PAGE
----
Keywords: Thyroid cancer; Radioisotope therapy; I-131; Radiation dose rate

SISCOM technique with a variable Z score improves detectability of focal cortical dysplasia: a comparative study with MRI by Yukio Kimura; Noriko Sato; Kimiteru Ito; Kouhei Kamiya; Yasuhiro Nakata; Yuko Saito; Hiroshi Matsuda; Kenji Sugai; Masayuki Sasaki; Hideharu Sugimoto (397-404).
Focal cortical dysplasia (FCD) is one of the causes of epilepsy, but its diagnosis by MRI remains difficult. The purpose of this study was to evaluate the use of subtraction ictal SPECT coregistered to MRI (SISCOM) and MRI to detect the epileptogenic focus in patients with FCD.MRI and SISCOM findings of 20 patients with pathologically proven FCD were retrospectively reviewed. MRI was visually assessed for detecting FCD. SISCOM was evaluated by a new method selecting a higher standard deviation (Z score) area as the epileptogenic focus. We scored the detectability in both SISCOM and MRI while referring to the pathology.Sixteen patients agreed with pathology on SISCOM and 14 patients on MRI. Although MRI could not point out foci in two cases of FCD type I, SISCOM could do so in both of them. A combined diagnosis of SISCOM and MRI agreed with the pathology in 18 patients.Narrowing the target by elevating the Z score on SISCOM seems to be an appropriate method to detect the foci without the need for expertise of radiologists. We recommend this combined method of SISCOM and MRI for presurgical evaluation in patients with FCD.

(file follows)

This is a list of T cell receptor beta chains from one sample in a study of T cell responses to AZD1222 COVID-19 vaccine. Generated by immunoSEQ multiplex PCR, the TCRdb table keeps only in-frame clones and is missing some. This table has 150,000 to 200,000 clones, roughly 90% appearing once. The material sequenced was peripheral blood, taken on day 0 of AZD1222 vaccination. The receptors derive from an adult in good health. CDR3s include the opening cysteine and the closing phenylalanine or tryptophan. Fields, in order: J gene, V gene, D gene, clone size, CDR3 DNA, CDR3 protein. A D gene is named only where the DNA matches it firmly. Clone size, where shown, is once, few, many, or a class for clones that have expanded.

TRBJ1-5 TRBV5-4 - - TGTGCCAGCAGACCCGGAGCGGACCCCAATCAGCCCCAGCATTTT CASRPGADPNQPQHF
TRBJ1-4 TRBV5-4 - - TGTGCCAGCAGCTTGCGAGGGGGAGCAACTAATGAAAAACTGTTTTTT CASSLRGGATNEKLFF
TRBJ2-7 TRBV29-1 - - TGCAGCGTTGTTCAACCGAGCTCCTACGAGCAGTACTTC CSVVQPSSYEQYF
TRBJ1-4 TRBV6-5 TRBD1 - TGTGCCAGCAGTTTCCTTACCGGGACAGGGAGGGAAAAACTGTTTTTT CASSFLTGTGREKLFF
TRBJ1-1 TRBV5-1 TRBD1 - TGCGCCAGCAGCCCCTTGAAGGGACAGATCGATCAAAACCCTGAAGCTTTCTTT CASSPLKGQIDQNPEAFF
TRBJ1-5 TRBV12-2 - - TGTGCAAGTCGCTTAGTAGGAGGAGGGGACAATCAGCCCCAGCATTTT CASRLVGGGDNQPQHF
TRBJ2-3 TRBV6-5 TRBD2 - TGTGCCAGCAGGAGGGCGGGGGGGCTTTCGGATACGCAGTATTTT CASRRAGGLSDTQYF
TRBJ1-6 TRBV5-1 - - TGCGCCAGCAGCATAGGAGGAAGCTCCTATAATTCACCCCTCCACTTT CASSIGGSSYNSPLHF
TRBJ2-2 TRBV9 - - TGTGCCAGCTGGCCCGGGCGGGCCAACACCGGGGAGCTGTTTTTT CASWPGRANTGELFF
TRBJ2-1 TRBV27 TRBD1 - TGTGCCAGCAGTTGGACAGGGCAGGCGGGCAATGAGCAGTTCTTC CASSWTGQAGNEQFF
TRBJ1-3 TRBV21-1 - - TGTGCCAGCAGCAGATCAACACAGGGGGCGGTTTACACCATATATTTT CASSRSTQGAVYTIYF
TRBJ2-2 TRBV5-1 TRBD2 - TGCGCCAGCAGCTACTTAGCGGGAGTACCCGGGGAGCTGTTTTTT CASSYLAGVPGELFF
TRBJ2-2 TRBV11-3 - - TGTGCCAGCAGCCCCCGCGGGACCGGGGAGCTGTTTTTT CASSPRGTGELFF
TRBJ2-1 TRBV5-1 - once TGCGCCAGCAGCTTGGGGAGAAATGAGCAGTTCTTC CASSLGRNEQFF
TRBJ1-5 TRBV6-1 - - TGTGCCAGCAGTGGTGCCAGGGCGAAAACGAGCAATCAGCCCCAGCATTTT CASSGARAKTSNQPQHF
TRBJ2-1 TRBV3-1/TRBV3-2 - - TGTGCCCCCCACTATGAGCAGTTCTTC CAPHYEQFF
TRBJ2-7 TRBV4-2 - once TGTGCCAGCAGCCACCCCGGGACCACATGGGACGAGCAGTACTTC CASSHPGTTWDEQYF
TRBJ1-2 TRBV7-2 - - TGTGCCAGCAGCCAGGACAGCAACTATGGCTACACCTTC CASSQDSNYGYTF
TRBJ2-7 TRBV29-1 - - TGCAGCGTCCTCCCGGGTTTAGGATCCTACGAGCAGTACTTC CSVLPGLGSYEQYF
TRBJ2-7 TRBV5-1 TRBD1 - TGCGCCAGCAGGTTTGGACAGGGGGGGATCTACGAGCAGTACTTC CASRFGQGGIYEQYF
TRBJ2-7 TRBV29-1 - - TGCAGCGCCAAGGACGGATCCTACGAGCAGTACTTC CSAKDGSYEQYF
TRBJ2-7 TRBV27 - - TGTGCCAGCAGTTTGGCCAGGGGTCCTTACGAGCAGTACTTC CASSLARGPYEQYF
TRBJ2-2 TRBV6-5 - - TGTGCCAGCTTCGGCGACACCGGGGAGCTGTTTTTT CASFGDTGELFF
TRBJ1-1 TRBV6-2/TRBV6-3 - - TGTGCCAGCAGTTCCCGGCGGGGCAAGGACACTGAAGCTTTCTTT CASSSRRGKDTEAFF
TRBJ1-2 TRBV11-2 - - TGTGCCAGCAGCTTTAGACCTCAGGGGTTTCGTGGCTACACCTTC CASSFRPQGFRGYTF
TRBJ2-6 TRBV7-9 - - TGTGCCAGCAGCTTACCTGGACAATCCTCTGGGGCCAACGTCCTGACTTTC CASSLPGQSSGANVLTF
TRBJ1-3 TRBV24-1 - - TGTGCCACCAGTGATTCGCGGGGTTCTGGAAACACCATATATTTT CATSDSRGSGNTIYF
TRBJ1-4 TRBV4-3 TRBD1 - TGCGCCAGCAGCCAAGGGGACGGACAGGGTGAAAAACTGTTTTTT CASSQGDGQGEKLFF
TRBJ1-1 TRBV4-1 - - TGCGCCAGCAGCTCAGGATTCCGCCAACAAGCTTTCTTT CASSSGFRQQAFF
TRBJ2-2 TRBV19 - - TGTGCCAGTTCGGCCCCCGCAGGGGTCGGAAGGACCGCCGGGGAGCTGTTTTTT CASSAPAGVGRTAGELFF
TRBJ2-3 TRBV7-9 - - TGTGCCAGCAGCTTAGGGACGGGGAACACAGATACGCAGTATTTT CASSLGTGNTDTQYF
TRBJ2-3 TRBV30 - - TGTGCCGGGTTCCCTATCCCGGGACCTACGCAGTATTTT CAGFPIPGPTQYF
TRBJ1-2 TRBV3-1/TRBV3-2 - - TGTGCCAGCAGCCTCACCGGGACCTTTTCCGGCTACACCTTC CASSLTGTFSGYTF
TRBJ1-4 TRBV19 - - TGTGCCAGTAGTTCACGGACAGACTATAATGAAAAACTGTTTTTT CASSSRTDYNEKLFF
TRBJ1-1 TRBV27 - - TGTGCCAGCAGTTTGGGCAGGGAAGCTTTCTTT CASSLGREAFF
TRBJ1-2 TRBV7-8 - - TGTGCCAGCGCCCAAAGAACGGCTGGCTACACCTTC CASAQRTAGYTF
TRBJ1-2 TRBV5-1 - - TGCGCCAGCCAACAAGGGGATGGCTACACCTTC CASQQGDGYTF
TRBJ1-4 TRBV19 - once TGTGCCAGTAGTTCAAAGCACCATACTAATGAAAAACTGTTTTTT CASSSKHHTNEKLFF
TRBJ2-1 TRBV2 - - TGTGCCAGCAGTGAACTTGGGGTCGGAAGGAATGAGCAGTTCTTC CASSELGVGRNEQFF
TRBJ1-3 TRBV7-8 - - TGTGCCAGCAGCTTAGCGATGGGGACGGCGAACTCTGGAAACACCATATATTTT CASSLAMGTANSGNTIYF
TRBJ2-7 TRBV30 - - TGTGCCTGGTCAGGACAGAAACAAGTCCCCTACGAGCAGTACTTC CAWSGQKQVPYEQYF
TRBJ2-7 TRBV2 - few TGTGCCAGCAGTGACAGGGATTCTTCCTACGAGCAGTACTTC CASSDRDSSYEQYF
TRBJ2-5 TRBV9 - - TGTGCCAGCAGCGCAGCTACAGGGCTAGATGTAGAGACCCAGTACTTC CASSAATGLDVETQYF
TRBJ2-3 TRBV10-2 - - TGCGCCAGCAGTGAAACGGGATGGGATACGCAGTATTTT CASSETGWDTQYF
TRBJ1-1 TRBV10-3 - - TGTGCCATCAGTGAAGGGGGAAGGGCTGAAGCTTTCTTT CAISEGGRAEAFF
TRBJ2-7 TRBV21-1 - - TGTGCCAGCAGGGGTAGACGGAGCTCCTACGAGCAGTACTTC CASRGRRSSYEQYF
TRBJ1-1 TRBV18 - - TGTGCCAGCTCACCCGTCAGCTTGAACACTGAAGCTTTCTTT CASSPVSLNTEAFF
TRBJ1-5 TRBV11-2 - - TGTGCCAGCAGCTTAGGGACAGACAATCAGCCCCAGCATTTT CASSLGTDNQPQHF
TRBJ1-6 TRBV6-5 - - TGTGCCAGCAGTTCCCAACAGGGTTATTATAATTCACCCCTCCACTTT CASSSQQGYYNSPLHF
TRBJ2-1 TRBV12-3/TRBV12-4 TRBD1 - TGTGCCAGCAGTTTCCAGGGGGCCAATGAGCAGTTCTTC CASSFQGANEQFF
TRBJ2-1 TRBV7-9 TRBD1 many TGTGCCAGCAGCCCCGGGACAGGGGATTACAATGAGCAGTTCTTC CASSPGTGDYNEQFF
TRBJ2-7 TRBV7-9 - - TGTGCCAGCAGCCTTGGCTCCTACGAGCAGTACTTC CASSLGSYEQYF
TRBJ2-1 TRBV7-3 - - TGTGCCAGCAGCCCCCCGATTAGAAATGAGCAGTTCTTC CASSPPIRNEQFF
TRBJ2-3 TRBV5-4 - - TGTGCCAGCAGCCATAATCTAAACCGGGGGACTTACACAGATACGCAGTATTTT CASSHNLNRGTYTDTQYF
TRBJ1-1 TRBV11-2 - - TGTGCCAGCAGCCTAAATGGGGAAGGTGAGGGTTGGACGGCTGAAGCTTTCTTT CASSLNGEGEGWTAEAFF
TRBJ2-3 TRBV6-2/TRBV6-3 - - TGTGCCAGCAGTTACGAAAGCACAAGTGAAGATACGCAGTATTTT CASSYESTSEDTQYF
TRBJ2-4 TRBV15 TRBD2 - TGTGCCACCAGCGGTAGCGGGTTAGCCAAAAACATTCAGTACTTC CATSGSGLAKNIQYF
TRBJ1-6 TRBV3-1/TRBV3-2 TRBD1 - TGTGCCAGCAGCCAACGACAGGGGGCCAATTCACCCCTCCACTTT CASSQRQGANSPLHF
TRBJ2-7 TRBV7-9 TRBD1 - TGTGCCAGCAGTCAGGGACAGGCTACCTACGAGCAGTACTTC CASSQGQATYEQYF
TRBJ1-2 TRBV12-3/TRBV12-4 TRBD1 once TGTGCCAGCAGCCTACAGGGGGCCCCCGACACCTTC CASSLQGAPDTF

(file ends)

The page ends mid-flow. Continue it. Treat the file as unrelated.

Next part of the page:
Keywords: Focal cortical dysplasia; SISCOM; Ictal SPECT; Epilepsy

Reevaluation of FDG-PET/CT in patients with hoarseness caused by vocal cord palsy by Ryogo Minamimoto; Kazuo Kubota; Miyako Morooka; Kimiteru Ito; Takuya Mitsumoto; Momoko Okasaki; Takuro Shimbo; Niro Tayama (405-411).